• #87
                          Originally posted by lee_merrill View Post
                          They do all the time, it's called falsifying the null hypothesis, in statistics. "Testing (accepting, approving, rejecting, or disproving) the null hypothesis—and thus concluding that there are (or there are not) grounds for believing that there is a relationship between two phenomena (e.g. that a potential treatment has a measurable effect)—is a central task in the modern practice of science; the field of statistics, more specifically hypothesis testing, gives precise criteria for rejecting or accepting a null hypothesis within a confidence level." (Wikipedia, emphasis mine)
                          Null hypothesis does not apply to scientific hypothesis, because the natural processes and laws of nature are not random as previously cited. The Laws of NAture and NAtural processes determine the outcome over time, and NOT the randomness of individual events. Also as cited before the probability calculations used by Creationists at the Discovery Institute are dishonest, unethical, and unsupported by a scientific hypothesis. Also as shot down by The Lurch.

                          This has been repeated demonstrated with references in the past by both The Lurch and myself.
                          Last edited by shunyadragon; 01-24-2020, 09:05 PM.
                          Glendower: I can call spirits from the vasty deep.
                          Hotspur: Why, so can I, or so can any man;
                          But will they come when you do call for them? Shakespeare’s Henry IV, Part 1, Act III:

                          go with the flow the river knows . . .

                          Frank

                          I do not know, therefore everything is in pencil.

                          Comment


                          • #88
                            Originally posted by shunyadragon View Post
                            Null hypothesis does not apply to scientific hypothesis, because the natural processes and laws of nature are not random as previously cited. The Laws of NAture and NAtural processes determine the outcome over time, and NOT the randomness of individual events.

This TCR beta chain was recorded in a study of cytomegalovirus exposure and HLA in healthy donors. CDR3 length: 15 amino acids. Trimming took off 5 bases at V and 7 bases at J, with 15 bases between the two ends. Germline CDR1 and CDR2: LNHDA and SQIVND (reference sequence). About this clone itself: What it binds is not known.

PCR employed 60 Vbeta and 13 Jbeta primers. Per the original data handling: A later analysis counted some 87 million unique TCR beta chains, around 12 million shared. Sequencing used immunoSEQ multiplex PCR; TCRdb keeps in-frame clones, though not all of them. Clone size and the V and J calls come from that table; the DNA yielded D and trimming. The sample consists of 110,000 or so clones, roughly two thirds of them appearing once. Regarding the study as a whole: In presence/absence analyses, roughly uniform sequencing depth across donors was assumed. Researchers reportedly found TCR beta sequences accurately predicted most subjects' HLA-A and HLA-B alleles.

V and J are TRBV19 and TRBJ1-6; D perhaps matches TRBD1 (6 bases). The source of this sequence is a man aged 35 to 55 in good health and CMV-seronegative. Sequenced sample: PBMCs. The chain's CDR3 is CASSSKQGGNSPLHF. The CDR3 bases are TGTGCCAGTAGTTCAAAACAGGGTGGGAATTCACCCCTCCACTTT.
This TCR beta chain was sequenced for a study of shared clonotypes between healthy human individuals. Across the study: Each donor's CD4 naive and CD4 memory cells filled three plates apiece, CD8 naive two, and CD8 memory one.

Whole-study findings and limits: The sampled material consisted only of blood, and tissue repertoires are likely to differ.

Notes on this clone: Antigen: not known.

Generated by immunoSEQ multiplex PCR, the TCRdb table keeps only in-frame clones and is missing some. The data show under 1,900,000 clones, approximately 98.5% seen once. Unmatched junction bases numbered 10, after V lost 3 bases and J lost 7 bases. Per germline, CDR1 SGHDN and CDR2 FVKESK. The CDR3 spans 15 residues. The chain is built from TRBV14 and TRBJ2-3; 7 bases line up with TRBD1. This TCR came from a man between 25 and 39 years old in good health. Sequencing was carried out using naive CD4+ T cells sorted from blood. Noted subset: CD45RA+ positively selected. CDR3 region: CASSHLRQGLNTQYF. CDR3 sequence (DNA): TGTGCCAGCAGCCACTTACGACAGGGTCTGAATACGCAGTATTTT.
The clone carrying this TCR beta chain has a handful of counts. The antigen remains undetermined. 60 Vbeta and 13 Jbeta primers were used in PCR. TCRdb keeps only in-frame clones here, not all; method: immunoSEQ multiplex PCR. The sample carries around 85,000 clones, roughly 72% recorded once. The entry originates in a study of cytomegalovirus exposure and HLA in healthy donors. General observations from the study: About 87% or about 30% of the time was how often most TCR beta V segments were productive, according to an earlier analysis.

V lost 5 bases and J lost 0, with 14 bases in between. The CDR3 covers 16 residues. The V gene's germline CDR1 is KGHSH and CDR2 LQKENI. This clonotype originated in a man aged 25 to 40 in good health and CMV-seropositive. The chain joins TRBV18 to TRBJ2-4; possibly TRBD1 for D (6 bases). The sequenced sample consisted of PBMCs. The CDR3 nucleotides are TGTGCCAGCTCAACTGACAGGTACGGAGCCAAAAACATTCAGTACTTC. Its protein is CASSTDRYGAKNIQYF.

To repeat, "Testing ... the null hypothesis … is a central task in the modern practice of science" (Wikipedia) Many natural processes (notably chemical reactions) are describable as random processes. And have you heard of "five sigma"?

                            Source: physics.org

                            5 sigma is a measure of how confident scientists feel their results are. If experiments show results to a 5 sigma confidence level, that means if the results were due to chance and the experiment was repeated 3.5 million times then it would be expected to see the strength of conclusion in the result no more than once.

                            Source

                            © Copyright Original Source



                            Also as cited before the probability calculations used by Creationists at the Discovery Institute are dishonest, unethical, and unsupported by a scientific hypothesis. Also as shot down by The Lurch.

                            This has been repeated demonstrated with references in the past by both The Lurch and myself.
                            But I'm talking about Hubert Yockey and his work, no friend of ID.

                            Blessings,
                            Lee
                            "What I pray of you is, to keep your eye upon Him, for that is everything. Do you say, 'How am I to keep my eye on Him?' I reply, keep your eye off everything else, and you will soon see Him. All depends on the eye of faith being kept on Him. How simple it is!" (J.B. Stoney)

                            Comment


                            • #89
                              Originally posted by lee_merrill View Post
                              To repeat, "Testing ... the null hypothesis … is a central task in the modern practice of science" (Wikipedia) Many natural processes (notably chemical reactions) are describable as random processes. And have you heard of "five sigma"?